Buttigieg Cautious on More Reagan Airport Flights Amid FAA Bill Debate

During a recent House Appropriation Committee hearing, Transportation Secretary Pete Buttigieg shared his concerns about the possibility of adding more long-haul flights at Ronald Reagan National Airport. He emphasized that such additional flights could put undue pressure on the current system, and expressed his reservations about the idea. When questioned about the Biden administration's position on the matter by Rep. Ben Cline (R-VA), Buttigieg stated that they are willing to comply with whatever decision Congress makes regarding the issue.

Following the announcement of the bill to reauthorize the Federal Aviation Administration (FAA) for the next five years, key Senate and House negotiators discussed its provisions. The bill includes a provision that grants Reagan five more slots beyond the airport’s perimeter rule. The rule currently limits the number of long-haul flights from Washington, D.C. Since both Reagan and Dulles International Airport are owned by the federal government, Congress has the authority to determine their operations.

Local congressional members have opposed the added flights, citing concerns about airport strain, traffic, noise disruption, and safety. They relied on an internal FAA memo, which indicated that additional operations would significantly increase delays and potentially compromise safety.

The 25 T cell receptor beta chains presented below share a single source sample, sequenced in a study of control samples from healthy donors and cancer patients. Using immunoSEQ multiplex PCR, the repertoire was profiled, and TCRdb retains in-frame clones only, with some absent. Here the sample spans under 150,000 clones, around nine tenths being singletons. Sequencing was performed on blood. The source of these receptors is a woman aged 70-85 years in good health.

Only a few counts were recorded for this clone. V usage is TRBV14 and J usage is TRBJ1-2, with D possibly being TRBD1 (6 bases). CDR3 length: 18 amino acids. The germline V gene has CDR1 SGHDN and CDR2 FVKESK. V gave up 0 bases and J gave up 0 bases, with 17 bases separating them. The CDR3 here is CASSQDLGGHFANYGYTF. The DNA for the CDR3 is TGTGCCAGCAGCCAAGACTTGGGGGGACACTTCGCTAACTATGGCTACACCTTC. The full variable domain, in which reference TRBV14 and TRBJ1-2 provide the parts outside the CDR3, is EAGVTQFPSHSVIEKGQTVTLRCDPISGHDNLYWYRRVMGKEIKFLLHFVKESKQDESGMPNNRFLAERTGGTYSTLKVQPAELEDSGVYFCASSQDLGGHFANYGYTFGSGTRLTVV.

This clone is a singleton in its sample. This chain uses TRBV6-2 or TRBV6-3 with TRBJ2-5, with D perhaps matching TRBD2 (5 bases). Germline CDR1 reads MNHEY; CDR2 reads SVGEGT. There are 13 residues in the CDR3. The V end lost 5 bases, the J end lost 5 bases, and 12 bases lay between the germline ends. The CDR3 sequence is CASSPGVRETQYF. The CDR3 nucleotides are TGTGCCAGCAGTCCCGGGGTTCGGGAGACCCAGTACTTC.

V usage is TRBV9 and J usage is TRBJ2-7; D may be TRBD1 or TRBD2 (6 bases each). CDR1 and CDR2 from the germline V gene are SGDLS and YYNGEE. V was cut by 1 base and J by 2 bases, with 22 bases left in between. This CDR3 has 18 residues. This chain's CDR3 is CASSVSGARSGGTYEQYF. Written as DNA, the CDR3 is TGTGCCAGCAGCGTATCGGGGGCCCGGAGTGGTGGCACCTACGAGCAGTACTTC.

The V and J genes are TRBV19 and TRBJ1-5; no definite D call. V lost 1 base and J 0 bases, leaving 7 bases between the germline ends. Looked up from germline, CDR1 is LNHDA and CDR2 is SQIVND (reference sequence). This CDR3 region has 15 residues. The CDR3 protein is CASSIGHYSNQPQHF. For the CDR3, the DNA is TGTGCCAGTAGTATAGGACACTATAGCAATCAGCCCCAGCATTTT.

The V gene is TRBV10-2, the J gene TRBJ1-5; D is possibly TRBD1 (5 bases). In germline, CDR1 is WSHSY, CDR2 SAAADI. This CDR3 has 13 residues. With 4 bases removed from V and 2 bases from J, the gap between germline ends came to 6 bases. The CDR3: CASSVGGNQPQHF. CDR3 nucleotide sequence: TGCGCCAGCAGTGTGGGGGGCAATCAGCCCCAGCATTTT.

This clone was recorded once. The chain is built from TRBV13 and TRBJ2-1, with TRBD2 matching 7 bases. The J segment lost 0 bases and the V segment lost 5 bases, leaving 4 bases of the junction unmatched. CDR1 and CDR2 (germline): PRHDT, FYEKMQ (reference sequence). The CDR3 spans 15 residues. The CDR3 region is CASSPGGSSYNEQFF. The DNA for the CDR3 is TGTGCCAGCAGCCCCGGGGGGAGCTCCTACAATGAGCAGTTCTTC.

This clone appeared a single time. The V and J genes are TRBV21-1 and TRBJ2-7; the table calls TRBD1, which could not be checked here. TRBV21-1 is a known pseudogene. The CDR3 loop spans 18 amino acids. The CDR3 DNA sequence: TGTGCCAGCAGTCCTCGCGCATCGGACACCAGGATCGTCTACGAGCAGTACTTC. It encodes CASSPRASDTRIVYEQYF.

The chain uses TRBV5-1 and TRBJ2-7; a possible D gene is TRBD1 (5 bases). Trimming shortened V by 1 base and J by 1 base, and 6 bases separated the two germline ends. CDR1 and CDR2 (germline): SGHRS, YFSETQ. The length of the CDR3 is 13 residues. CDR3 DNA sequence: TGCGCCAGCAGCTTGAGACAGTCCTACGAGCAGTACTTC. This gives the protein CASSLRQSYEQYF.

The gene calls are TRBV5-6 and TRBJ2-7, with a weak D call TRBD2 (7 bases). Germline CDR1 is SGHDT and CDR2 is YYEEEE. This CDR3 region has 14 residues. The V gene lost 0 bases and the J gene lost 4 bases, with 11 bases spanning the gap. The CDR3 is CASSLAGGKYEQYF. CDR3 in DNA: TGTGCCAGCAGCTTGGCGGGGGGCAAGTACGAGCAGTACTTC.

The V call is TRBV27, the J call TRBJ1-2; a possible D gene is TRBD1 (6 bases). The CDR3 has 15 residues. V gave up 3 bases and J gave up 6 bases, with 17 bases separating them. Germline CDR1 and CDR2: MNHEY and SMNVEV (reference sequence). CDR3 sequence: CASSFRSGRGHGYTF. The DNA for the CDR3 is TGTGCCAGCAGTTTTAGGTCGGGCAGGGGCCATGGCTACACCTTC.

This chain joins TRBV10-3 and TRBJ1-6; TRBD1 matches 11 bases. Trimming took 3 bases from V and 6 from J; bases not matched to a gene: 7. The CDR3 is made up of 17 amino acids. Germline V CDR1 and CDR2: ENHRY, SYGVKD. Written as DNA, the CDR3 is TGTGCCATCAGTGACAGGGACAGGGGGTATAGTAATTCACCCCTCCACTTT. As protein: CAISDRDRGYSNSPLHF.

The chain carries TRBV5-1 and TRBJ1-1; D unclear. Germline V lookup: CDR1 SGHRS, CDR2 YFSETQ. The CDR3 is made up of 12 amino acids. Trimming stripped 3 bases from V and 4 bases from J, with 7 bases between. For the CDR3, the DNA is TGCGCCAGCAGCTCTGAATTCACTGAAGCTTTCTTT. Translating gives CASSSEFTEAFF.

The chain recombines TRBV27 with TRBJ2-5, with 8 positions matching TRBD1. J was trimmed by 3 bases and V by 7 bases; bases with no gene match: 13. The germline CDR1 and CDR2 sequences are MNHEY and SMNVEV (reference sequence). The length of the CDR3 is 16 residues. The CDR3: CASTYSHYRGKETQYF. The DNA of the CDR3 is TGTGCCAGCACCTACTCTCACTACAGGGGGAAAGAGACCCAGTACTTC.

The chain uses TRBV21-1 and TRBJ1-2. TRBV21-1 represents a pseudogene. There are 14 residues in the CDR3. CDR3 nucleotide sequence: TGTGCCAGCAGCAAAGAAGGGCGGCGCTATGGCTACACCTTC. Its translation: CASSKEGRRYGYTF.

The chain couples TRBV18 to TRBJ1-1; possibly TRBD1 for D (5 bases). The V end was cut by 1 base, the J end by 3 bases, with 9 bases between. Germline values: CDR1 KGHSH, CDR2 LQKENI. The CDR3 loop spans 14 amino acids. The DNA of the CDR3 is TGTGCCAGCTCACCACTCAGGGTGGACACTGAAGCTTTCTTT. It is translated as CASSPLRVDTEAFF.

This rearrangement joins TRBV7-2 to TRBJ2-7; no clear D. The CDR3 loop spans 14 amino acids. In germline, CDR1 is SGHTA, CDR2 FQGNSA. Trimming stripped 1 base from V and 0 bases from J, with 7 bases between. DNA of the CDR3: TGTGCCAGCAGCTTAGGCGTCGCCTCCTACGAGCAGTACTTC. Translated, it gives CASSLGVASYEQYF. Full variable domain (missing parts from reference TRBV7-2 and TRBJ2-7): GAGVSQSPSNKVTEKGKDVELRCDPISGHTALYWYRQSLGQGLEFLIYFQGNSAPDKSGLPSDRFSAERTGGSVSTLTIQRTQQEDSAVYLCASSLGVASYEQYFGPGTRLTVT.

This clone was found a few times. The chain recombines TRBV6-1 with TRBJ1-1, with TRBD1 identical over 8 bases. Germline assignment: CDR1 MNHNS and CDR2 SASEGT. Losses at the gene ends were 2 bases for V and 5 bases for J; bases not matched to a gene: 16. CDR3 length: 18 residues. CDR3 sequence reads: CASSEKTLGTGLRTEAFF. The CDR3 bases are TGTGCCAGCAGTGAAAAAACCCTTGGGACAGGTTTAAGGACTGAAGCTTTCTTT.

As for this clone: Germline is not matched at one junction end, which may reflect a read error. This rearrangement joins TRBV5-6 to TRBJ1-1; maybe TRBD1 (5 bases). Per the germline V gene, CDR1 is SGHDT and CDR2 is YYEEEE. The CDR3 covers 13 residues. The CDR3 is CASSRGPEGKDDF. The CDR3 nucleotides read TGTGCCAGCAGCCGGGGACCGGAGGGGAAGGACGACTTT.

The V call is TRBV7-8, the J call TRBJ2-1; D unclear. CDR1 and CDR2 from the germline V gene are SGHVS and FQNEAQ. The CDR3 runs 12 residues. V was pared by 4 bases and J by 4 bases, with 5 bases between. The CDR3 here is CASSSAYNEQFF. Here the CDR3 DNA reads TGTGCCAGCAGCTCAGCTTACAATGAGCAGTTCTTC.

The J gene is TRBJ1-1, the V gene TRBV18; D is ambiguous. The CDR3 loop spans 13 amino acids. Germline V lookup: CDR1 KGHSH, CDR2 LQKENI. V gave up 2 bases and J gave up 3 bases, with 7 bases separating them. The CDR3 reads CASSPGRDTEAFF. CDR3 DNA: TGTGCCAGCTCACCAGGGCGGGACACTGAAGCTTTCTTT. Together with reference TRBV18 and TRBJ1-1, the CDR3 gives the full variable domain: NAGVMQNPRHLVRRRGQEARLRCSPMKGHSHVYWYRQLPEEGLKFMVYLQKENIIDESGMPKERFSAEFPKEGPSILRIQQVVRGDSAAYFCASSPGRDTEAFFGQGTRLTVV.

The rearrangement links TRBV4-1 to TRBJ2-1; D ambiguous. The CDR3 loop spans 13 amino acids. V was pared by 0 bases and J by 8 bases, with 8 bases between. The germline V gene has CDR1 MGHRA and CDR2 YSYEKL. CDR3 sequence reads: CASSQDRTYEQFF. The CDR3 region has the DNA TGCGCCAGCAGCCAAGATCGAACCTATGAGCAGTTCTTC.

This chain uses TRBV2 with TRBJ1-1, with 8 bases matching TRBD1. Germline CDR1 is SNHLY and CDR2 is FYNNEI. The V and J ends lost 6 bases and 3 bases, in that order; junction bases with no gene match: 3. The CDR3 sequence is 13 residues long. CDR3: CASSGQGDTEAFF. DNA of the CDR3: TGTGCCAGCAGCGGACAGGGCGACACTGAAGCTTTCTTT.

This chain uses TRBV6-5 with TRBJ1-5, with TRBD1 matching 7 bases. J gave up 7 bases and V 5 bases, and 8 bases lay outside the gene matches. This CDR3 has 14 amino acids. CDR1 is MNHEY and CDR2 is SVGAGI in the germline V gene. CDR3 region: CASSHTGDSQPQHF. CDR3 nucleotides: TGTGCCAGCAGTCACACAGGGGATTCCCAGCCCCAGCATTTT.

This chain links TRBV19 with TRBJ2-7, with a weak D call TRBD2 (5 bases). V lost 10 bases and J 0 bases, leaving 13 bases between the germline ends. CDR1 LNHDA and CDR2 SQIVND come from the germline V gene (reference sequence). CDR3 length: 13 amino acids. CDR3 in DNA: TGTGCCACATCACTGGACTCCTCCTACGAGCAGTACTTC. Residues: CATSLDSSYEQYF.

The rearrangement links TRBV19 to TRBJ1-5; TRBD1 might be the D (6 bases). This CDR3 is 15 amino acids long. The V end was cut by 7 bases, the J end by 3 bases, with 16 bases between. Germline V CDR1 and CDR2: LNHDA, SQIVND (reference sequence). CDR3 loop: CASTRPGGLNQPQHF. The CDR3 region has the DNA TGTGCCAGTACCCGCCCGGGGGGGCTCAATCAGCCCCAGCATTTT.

Buttigieg recognized the airport's busy runway and its significance in the national airspace. He emphasized that Congress plays a critical role in slot availability determination.

Several senators, including Mark Warner (D-VA), Tim Kaine (D-VA), Ben Cardin (D-MD), Chris Van Hollen (D-MD), and Joe Manchin (D-WV), have opposed the addition of more round-trip flights at Reagan. They believe that this move could jeopardize safety, lead to increased delays, and reduce regional connectivity. These senators have urged for an amendment to remove the provision from the FAA bill.

The Capital Access Alliance, which is a coalition of business groups, had originally pushed for 28 slots but has now welcomed the recently passed legislation as a victory. They have stated that the compromise is beneficial for air travelers and tackles outdated regulations that have hindered competition in the national capital region for almost 60 years.

Despite potential opposition from senators, the coalition cautiously welcomes the legislation’s inclusion in the final bill as positive progress.

Written by Staff Reports

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